DEAR TOKEN: How can I help my friend see through her white privilege? Is this really anonymous? LOL.
DEAR ANONYMOUS: That's a great question. And, yes, this really is anonymous. So I have no idea who you are, what you look like, or how your friend's white privilege is affecting you personally. But let's take a step back. What is white privilege anyway?
Here's a simple test that all white people can take to see if they have white privilege. Just answer the following question honestly:
Are you white?
If you said yes, congratulations. You have white privilege.
White people cannot get rid of their privilege any more than birds can get rid of their feathers. It comes with being born white.
You don't have to like it, or even believe it. You don't even have to like other white people (and God knows it's easy to feel that way a lot of the time).
White privilege is like having one of those club cards you get at the supermarket; except the club is America and, even though everybody else still gets to shop there, it'll cost them a little bit more to get the same stuff and they won't get weekly e-newsletter letting them know the mayonnaise (it's gross white people, gross) is on sale and the store is going to discontinue some of their favorite items like healthcare, voting rights, or equal protection.
Privilege is exactly that - a privilege. You don't earn it; you just benefit from it.
You already have the club card. Even if you don't bring it in, the cashier knows your number and you still get the discount. And, while we're beating this metaphor to death, I hear some of you well-meaning whiteys saying, "well I let other people use my discount card" and you can. And you should.
I went to college with a WHOLE BUNCH of white people because somebody let me use their club card. #FinancialAid. But even when you share the card, you still get the bonus points, the 10 cents per gallon off at the gas station, all of it. In short, you can't give your privilege away.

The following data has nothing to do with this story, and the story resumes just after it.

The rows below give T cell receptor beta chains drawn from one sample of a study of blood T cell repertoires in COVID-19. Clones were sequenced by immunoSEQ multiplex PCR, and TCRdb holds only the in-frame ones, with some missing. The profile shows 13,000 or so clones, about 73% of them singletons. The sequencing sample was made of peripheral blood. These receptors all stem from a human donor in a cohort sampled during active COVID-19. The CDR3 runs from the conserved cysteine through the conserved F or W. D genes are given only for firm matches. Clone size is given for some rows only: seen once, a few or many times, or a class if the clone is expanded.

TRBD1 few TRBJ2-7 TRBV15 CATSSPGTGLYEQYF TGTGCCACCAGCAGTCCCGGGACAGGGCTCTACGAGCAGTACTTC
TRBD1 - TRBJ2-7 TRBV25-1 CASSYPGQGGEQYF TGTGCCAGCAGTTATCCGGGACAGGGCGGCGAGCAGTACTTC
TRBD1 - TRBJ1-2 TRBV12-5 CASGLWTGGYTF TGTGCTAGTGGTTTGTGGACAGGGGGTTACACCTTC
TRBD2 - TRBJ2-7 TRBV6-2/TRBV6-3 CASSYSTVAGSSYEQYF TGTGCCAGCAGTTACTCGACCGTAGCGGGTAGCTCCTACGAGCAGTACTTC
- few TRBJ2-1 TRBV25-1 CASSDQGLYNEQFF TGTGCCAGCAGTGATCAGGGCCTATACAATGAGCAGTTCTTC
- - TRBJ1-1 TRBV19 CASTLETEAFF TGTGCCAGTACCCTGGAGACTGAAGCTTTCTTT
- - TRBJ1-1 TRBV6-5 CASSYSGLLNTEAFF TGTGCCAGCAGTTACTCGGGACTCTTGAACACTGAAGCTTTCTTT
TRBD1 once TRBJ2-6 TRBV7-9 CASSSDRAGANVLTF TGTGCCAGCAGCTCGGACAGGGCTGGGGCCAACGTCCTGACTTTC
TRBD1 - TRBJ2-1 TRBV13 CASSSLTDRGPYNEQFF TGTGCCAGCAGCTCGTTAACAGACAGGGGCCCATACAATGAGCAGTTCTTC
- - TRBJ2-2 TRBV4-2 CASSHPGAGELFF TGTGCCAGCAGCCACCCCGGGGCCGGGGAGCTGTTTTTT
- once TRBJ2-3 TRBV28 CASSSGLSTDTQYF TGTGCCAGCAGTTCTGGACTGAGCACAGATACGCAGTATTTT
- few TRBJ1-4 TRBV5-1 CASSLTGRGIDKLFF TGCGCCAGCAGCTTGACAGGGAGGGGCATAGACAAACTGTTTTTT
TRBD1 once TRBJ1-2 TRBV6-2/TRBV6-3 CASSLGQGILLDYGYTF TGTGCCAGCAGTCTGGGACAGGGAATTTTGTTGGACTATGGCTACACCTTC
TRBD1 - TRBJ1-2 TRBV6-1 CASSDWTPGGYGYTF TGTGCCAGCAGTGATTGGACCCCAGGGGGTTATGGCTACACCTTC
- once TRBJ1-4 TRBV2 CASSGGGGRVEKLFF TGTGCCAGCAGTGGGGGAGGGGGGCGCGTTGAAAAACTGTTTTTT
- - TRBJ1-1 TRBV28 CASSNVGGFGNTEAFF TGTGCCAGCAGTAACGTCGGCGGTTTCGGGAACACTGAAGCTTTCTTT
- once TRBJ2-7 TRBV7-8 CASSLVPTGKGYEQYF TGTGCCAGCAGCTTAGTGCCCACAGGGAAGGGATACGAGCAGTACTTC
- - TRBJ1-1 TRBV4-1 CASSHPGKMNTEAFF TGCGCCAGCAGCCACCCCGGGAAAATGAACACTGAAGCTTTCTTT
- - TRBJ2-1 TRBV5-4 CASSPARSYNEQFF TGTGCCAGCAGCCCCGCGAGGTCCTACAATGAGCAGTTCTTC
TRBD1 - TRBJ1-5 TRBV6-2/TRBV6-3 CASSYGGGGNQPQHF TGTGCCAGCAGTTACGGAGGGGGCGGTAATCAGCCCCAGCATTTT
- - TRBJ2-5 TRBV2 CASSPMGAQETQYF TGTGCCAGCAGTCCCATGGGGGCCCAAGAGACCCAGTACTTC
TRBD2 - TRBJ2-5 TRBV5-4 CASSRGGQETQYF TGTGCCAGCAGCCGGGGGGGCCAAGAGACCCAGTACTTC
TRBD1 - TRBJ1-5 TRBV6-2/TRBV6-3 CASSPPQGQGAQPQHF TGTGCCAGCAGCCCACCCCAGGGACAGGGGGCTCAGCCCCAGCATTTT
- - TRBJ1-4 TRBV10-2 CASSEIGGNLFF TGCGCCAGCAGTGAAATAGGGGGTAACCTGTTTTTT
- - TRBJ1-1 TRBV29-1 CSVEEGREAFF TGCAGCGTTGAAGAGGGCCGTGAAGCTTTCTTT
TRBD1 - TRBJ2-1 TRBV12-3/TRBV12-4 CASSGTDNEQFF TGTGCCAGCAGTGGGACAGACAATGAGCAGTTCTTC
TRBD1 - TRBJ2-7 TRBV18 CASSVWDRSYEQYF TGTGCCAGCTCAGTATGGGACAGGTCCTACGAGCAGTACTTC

So, to answer your question, you can't get your friend to see through her white privilege. You might be able to get her to not be an asshole to people of color, but even that is probably a lot to hope for if you're at the point of asking Token for advice on the matter.
I'll be honest, if I were white I wouldn't want to see through my privilege either. Thinking about it too long not only causes white guilt, it gives you forehead wrinkles.
Anonymous, if you have a problem with how your friend goes about being white, you should find a new friend. You don't have time or energy to allow yourself to be frustrated by the foolishness of white people. It is all-consuming otherwise. Take comfort in the fact that white privilege is not the be all end all when it comes to humans sizing up the implicit worth of other humans.
If your friend really wanted to feel privileged in America, she'd have to also be a man.
Julian Michael aka "Token" is a former guidance counselor turned comedian, writer, and radio host. Take what he says with a grain of salt, because your food is probably bland anyway. If you found this helpful or interesting, please share with your friends. Got a question? Need advice? Write to #DearToken here!